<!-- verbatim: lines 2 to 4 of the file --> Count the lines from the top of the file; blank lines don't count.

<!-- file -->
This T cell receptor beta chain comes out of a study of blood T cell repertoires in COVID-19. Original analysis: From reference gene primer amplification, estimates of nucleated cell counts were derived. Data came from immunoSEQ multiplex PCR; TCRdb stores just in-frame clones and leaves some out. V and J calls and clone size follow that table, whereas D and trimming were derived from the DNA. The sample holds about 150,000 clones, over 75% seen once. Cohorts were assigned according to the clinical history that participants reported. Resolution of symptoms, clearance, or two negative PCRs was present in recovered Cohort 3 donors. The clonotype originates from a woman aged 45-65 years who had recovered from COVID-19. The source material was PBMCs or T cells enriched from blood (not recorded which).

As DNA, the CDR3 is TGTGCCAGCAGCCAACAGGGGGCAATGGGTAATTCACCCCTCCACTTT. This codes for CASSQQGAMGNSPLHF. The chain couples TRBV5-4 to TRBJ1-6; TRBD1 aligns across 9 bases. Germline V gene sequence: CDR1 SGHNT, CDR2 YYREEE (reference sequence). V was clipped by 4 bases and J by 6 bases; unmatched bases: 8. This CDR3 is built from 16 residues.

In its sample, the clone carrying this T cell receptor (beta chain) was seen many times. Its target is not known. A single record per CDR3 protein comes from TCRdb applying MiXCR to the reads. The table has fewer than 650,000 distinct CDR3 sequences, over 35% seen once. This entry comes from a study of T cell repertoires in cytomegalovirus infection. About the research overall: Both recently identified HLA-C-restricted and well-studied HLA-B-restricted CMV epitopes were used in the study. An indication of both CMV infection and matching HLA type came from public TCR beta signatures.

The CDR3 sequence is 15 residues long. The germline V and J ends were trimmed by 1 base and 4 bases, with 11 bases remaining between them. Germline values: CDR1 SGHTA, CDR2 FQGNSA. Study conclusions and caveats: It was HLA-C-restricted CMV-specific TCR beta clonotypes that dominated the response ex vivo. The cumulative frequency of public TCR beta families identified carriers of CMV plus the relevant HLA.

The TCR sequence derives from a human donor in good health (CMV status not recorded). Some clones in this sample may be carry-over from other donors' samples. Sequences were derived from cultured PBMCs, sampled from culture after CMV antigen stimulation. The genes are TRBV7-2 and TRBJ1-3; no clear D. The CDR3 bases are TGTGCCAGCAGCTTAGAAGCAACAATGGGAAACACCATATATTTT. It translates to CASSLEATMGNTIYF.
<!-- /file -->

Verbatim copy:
As DNA, the CDR3 is TGTGCCAGCAGCCAACAGGGGGCAATGGGTAATTCACCCCTCCACTTT. This codes for CASSQQGAMGNSPLHF. The chain couples TRBV5-4 to TRBJ1-6; TRBD1 aligns across 9 bases. Germline V gene sequence: CDR1 SGHNT, CDR2 YYREEE (reference sequence). V was clipped by 4 bases and J by 6 bases; unmatched bases: 8. This CDR3 is built from 16 residues.

In its sample, the clone carrying this T cell receptor (beta chain) was seen many times. Its target is not known. A single record per CDR3 protein comes from TCRdb applying MiXCR to the reads. The table has fewer than 650,000 distinct CDR3 sequences, over 35% seen once. This entry comes from a study of T cell repertoires in cytomegalovirus infection. About the research overall: Both recently identified HLA-C-restricted and well-studied HLA-B-restricted CMV epitopes were used in the study. An indication of both CMV infection and matching HLA type came from public TCR beta signatures.

The CDR3 sequence is 15 residues long. The germline V and J ends were trimmed by 1 base and 4 bases, with 11 bases remaining between them. Germline values: CDR1 SGHTA, CDR2 FQGNSA. Study conclusions and caveats: It was HLA-C-restricted CMV-specific TCR beta clonotypes that dominated the response ex vivo. The cumulative frequency of public TCR beta families identified carriers of CMV plus the relevant HLA.